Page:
Gomez also said that Watkins was “repentant”.
Watkins “categorically” denied using the replay system to use signs in the Red Sox investigation, the commissioner’s office said in the findings. The same investigation also concluded that Watkins was a “key participant” in an incident in late 2017 in which the Red Sox used an Apple Watch to relay signals decoded in the video room to the bench.
“We had the opportunity to read the report and speak with the commissioner’s office and we felt comfortable that after serving his sentence, he would make a positive contribution to our organization,” Gomez said.
Watkins will not have access to live coverage of games in his role with the Dodgers.
Manager Dave Roberts said of Watkins’ responsibilities, “I think it’s just to give us any competitive advantage we can get in terms of preparation, potential opposing pitchers, trends, and working closely with our hitters.”
Asked if he knew what it sounded like, Roberts replied, “I know. But I don’t want to say, “Within the rules.” This should be, of course, within the rules.
Roberts said he had nothing against Watkins because an employee in his position would have to do what he was told if he wanted to keep his job.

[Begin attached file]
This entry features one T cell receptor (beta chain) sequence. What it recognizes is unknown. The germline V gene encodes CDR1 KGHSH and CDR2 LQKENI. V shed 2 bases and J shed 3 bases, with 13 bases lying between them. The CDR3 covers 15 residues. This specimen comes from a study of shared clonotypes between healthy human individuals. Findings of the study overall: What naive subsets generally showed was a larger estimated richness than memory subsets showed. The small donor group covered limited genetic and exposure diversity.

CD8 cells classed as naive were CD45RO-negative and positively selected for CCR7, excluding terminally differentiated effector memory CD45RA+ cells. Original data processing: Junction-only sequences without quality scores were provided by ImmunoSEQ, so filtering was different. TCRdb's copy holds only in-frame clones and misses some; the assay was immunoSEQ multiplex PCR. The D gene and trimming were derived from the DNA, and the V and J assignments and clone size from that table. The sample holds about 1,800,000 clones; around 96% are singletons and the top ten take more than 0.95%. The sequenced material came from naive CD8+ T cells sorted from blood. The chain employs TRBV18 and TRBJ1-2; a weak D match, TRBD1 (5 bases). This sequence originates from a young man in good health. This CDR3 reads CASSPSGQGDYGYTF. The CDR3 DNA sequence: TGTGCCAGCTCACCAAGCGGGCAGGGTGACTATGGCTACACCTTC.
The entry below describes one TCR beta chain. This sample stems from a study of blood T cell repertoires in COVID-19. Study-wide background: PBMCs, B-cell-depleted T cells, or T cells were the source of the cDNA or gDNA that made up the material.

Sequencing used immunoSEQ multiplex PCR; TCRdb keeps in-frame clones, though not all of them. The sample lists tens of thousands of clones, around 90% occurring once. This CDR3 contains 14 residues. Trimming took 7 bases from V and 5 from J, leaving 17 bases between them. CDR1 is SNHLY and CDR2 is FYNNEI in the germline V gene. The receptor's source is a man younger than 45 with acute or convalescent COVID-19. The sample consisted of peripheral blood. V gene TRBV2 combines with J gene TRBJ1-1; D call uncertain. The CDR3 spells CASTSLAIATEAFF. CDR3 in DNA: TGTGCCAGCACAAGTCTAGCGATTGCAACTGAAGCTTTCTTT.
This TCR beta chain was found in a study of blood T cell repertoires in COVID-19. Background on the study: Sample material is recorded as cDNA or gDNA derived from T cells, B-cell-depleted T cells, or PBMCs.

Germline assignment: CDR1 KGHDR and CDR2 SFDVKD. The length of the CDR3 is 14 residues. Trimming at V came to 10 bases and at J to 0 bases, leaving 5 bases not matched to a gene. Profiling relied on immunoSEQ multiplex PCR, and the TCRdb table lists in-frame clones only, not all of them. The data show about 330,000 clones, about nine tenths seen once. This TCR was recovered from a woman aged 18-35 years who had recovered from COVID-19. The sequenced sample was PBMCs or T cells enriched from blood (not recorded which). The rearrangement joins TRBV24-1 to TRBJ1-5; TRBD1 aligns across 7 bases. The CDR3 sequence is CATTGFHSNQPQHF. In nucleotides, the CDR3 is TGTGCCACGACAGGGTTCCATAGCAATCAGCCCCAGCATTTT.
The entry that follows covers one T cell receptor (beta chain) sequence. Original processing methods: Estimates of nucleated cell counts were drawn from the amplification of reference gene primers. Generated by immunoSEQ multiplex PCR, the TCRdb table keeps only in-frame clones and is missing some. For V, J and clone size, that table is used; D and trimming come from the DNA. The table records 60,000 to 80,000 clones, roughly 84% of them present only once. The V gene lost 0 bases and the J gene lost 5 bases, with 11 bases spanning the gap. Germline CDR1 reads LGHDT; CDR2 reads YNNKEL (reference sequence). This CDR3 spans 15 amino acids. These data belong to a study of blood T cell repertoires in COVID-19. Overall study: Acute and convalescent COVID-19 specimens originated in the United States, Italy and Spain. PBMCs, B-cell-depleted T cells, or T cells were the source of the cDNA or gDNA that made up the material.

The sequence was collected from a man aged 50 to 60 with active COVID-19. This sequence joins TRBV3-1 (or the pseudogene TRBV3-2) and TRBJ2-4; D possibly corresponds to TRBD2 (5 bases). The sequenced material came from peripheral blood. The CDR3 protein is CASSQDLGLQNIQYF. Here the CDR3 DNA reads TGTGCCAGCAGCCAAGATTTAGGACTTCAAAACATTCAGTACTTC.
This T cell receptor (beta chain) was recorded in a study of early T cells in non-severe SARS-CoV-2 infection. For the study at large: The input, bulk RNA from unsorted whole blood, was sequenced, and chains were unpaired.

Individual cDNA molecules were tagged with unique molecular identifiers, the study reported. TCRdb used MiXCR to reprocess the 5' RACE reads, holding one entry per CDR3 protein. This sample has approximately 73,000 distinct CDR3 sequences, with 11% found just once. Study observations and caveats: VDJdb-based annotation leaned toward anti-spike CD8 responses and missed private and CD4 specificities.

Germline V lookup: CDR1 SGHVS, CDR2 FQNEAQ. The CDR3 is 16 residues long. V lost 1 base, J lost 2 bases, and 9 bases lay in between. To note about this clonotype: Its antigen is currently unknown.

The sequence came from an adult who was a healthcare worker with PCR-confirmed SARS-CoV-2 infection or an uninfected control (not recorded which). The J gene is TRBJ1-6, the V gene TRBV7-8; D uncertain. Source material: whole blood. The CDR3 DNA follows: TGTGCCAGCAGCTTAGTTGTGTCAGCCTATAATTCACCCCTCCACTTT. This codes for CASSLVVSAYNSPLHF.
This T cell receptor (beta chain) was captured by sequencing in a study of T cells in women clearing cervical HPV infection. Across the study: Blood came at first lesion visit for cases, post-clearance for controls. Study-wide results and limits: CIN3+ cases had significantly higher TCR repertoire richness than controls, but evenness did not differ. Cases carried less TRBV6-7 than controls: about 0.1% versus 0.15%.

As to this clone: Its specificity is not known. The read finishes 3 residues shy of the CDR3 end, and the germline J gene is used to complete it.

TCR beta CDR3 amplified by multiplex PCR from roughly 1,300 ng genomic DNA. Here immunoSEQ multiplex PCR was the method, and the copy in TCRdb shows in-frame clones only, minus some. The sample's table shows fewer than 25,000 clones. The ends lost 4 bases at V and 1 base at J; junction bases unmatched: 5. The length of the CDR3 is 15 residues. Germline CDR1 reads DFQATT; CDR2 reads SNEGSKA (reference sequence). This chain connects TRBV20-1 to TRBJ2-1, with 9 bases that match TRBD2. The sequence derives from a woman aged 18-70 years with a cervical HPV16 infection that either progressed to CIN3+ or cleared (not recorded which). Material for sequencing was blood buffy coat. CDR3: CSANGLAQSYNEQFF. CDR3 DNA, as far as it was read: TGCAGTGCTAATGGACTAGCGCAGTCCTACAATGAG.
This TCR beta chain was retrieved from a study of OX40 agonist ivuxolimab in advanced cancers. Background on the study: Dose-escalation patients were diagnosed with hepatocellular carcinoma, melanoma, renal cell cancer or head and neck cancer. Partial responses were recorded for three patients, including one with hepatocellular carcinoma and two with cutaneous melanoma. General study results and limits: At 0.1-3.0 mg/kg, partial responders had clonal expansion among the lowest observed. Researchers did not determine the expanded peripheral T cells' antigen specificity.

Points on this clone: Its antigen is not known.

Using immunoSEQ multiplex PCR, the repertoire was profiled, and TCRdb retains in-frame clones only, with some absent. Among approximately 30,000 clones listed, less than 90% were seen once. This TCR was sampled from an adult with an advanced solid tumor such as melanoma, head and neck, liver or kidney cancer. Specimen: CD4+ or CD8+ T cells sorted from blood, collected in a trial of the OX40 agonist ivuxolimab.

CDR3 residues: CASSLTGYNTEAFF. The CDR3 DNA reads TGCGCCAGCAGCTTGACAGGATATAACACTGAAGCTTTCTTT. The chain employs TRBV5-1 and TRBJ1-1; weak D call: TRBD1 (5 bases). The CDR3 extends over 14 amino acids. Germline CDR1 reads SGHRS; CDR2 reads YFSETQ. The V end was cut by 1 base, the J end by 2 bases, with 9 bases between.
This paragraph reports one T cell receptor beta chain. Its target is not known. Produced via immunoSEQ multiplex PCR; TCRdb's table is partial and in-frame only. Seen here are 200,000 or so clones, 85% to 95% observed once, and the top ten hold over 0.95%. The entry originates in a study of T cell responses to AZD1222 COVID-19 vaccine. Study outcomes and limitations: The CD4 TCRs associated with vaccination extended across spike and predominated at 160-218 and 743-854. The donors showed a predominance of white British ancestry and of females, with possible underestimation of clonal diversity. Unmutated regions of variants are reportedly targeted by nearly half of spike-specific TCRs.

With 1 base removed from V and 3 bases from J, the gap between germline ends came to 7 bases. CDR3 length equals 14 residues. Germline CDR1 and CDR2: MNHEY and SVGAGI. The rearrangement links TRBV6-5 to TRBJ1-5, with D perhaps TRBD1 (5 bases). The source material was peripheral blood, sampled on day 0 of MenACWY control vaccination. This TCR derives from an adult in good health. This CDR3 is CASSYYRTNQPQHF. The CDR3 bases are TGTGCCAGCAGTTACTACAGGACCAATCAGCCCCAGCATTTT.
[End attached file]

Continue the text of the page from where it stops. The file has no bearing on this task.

Roberts went on to offer an opinion similar to Kershaw’s that it was unfair that every team from that period was now merged with the Astros.
The Dodgers found themselves in that position again earlier this month with the publication of Winning Is Everything. The book includes a number of allegations of illegal sign theft against the Dodgers made by anonymous sources.
Roberts said last week The Dodgers were one of the teams investigated league after the 2018 season, but the investigation turned up “nothing”.
The manager said he wasn’t bothered by the accusations because “I don’t think people should put their name on anything.”, I just think it is [expletive]. To prevent them from doing this and making these random accusations, I just don’t think too much about it.”
Not all accusations are the same. Not every crime either.
Watkins deserves another chance. The Dodgers offered him one.